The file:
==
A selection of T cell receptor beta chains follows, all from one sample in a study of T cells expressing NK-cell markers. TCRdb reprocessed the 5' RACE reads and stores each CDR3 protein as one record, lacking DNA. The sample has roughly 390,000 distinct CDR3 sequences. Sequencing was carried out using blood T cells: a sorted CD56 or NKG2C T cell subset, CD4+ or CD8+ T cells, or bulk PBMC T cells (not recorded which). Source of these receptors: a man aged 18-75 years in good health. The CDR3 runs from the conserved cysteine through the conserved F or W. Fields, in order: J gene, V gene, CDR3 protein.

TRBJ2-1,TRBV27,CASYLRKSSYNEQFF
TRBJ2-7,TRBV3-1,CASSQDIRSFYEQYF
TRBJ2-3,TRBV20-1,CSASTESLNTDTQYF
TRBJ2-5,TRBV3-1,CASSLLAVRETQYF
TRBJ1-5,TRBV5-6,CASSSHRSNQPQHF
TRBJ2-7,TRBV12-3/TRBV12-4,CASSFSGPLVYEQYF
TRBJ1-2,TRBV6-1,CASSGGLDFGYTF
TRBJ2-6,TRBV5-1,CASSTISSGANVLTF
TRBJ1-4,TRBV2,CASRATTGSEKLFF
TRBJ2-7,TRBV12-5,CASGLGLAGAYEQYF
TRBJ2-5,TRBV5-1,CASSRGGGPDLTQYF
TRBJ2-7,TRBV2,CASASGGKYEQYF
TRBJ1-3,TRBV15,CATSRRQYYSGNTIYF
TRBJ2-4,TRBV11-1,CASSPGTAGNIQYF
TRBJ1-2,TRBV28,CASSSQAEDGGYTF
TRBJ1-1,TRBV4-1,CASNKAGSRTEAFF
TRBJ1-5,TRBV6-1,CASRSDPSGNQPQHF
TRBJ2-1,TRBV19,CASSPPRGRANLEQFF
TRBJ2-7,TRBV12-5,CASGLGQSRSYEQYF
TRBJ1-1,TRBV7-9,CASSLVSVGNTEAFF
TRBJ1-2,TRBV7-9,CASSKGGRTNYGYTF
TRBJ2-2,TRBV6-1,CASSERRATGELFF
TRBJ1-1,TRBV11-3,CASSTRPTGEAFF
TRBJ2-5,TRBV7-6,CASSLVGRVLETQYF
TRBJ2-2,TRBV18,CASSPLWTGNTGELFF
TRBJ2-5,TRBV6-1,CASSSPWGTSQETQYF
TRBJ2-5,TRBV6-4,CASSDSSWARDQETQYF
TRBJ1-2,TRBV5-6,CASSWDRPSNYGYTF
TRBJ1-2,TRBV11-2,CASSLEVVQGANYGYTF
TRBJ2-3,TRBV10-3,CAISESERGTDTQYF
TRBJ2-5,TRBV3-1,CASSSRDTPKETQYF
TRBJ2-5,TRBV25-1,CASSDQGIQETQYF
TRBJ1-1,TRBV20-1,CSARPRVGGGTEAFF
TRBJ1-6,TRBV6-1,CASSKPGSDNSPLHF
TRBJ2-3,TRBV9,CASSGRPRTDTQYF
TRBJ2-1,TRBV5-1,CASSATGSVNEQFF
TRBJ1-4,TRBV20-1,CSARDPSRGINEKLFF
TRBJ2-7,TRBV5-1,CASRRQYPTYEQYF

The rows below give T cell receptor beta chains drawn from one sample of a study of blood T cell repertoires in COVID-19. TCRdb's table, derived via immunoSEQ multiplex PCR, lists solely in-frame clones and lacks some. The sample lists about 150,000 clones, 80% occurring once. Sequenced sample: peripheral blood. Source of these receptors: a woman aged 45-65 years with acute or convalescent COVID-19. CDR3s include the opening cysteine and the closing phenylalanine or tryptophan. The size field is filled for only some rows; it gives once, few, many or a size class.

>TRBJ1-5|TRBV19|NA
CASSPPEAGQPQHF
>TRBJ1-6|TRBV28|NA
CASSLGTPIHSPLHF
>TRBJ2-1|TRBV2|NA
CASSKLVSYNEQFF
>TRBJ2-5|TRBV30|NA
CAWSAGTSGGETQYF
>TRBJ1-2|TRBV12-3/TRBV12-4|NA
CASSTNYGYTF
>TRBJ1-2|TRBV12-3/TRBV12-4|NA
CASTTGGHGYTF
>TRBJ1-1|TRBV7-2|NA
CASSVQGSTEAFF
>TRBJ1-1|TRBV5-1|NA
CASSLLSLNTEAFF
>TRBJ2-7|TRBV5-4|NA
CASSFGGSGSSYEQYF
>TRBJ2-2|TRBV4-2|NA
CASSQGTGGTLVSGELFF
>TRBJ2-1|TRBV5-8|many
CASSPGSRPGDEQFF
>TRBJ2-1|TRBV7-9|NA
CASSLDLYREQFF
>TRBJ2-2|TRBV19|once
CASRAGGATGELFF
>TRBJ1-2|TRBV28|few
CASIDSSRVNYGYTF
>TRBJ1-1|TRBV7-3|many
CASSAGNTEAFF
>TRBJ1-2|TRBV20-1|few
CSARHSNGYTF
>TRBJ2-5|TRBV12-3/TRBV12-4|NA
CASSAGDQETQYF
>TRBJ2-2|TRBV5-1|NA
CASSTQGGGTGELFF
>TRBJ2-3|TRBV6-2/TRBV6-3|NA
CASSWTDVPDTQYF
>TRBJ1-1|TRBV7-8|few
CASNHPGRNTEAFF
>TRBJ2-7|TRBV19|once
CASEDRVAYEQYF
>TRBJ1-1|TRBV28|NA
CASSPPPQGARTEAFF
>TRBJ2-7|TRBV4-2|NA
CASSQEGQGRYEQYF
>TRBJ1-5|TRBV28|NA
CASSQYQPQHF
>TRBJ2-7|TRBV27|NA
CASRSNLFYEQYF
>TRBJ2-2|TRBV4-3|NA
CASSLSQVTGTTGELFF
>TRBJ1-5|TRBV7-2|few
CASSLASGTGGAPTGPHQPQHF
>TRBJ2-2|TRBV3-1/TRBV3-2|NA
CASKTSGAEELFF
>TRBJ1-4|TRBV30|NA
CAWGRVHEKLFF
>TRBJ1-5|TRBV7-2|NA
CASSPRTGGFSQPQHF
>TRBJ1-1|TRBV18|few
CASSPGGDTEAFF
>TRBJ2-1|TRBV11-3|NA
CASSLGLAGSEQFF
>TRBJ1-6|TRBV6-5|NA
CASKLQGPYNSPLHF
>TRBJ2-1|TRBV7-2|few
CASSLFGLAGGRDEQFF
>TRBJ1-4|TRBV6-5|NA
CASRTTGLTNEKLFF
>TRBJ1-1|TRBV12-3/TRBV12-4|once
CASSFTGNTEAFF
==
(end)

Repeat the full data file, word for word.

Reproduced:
A selection of T cell receptor beta chains follows, all from one sample in a study of T cells expressing NK-cell markers. TCRdb reprocessed the 5' RACE reads and stores each CDR3 protein as one record, lacking DNA. The sample has roughly 390,000 distinct CDR3 sequences. Sequencing was carried out using blood T cells: a sorted CD56 or NKG2C T cell subset, CD4+ or CD8+ T cells, or bulk PBMC T cells (not recorded which). Source of these receptors: a man aged 18-75 years in good health. The CDR3 runs from the conserved cysteine through the conserved F or W. Fields, in order: J gene, V gene, CDR3 protein.

TRBJ2-1,TRBV27,CASYLRKSSYNEQFF
TRBJ2-7,TRBV3-1,CASSQDIRSFYEQYF
TRBJ2-3,TRBV20-1,CSASTESLNTDTQYF
TRBJ2-5,TRBV3-1,CASSLLAVRETQYF
TRBJ1-5,TRBV5-6,CASSSHRSNQPQHF
TRBJ2-7,TRBV12-3/TRBV12-4,CASSFSGPLVYEQYF
TRBJ1-2,TRBV6-1,CASSGGLDFGYTF
TRBJ2-6,TRBV5-1,CASSTISSGANVLTF
TRBJ1-4,TRBV2,CASRATTGSEKLFF
TRBJ2-7,TRBV12-5,CASGLGLAGAYEQYF
TRBJ2-5,TRBV5-1,CASSRGGGPDLTQYF
TRBJ2-7,TRBV2,CASASGGKYEQYF
TRBJ1-3,TRBV15,CATSRRQYYSGNTIYF
TRBJ2-4,TRBV11-1,CASSPGTAGNIQYF
TRBJ1-2,TRBV28,CASSSQAEDGGYTF
TRBJ1-1,TRBV4-1,CASNKAGSRTEAFF
TRBJ1-5,TRBV6-1,CASRSDPSGNQPQHF
TRBJ2-1,TRBV19,CASSPPRGRANLEQFF
TRBJ2-7,TRBV12-5,CASGLGQSRSYEQYF
TRBJ1-1,TRBV7-9,CASSLVSVGNTEAFF
TRBJ1-2,TRBV7-9,CASSKGGRTNYGYTF
TRBJ2-2,TRBV6-1,CASSERRATGELFF
TRBJ1-1,TRBV11-3,CASSTRPTGEAFF
TRBJ2-5,TRBV7-6,CASSLVGRVLETQYF
TRBJ2-2,TRBV18,CASSPLWTGNTGELFF
TRBJ2-5,TRBV6-1,CASSSPWGTSQETQYF
TRBJ2-5,TRBV6-4,CASSDSSWARDQETQYF
TRBJ1-2,TRBV5-6,CASSWDRPSNYGYTF
TRBJ1-2,TRBV11-2,CASSLEVVQGANYGYTF
TRBJ2-3,TRBV10-3,CAISESERGTDTQYF
TRBJ2-5,TRBV3-1,CASSSRDTPKETQYF
TRBJ2-5,TRBV25-1,CASSDQGIQETQYF
TRBJ1-1,TRBV20-1,CSARPRVGGGTEAFF
TRBJ1-6,TRBV6-1,CASSKPGSDNSPLHF
TRBJ2-3,TRBV9,CASSGRPRTDTQYF
TRBJ2-1,TRBV5-1,CASSATGSVNEQFF
TRBJ1-4,TRBV20-1,CSARDPSRGINEKLFF
TRBJ2-7,TRBV5-1,CASRRQYPTYEQYF

The rows below give T cell receptor beta chains drawn from one sample of a study of blood T cell repertoires in COVID-19. TCRdb's table, derived via immunoSEQ multiplex PCR, lists solely in-frame clones and lacks some. The sample lists about 150,000 clones, 80% occurring once. Sequenced sample: peripheral blood. Source of these receptors: a woman aged 45-65 years with acute or convalescent COVID-19. CDR3s include the opening cysteine and the closing phenylalanine or tryptophan. The size field is filled for only some rows; it gives once, few, many or a size class.

>TRBJ1-5|TRBV19|NA
CASSPPEAGQPQHF
>TRBJ1-6|TRBV28|NA
CASSLGTPIHSPLHF
>TRBJ2-1|TRBV2|NA
CASSKLVSYNEQFF
>TRBJ2-5|TRBV30|NA
CAWSAGTSGGETQYF
>TRBJ1-2|TRBV12-3/TRBV12-4|NA
CASSTNYGYTF
>TRBJ1-2|TRBV12-3/TRBV12-4|NA
CASTTGGHGYTF
>TRBJ1-1|TRBV7-2|NA
CASSVQGSTEAFF
>TRBJ1-1|TRBV5-1|NA
CASSLLSLNTEAFF
>TRBJ2-7|TRBV5-4|NA
CASSFGGSGSSYEQYF
>TRBJ2-2|TRBV4-2|NA
CASSQGTGGTLVSGELFF
>TRBJ2-1|TRBV5-8|many
CASSPGSRPGDEQFF
>TRBJ2-1|TRBV7-9|NA
CASSLDLYREQFF
>TRBJ2-2|TRBV19|once
CASRAGGATGELFF
>TRBJ1-2|TRBV28|few
CASIDSSRVNYGYTF
>TRBJ1-1|TRBV7-3|many
CASSAGNTEAFF
>TRBJ1-2|TRBV20-1|few
CSARHSNGYTF
>TRBJ2-5|TRBV12-3/TRBV12-4|NA
CASSAGDQETQYF
>TRBJ2-2|TRBV5-1|NA
CASSTQGGGTGELFF
>TRBJ2-3|TRBV6-2/TRBV6-3|NA
CASSWTDVPDTQYF
>TRBJ1-1|TRBV7-8|few
CASNHPGRNTEAFF
>TRBJ2-7|TRBV19|once
CASEDRVAYEQYF
>TRBJ1-1|TRBV28|NA
CASSPPPQGARTEAFF
>TRBJ2-7|TRBV4-2|NA
CASSQEGQGRYEQYF
>TRBJ1-5|TRBV28|NA
CASSQYQPQHF
>TRBJ2-7|TRBV27|NA
CASRSNLFYEQYF
>TRBJ2-2|TRBV4-3|NA
CASSLSQVTGTTGELFF
>TRBJ1-5|TRBV7-2|few
CASSLASGTGGAPTGPHQPQHF
>TRBJ2-2|TRBV3-1/TRBV3-2|NA
CASKTSGAEELFF
>TRBJ1-4|TRBV30|NA
CAWGRVHEKLFF
>TRBJ1-5|TRBV7-2|NA
CASSPRTGGFSQPQHF
>TRBJ1-1|TRBV18|few
CASSPGGDTEAFF
>TRBJ2-1|TRBV11-3|NA
CASSLGLAGSEQFF
>TRBJ1-6|TRBV6-5|NA
CASKLQGPYNSPLHF
>TRBJ2-1|TRBV7-2|few
CASSLFGLAGGRDEQFF
>TRBJ1-4|TRBV6-5|NA
CASRTTGLTNEKLFF
>TRBJ1-1|TRBV12-3/TRBV12-4|once
CASSFTGNTEAFF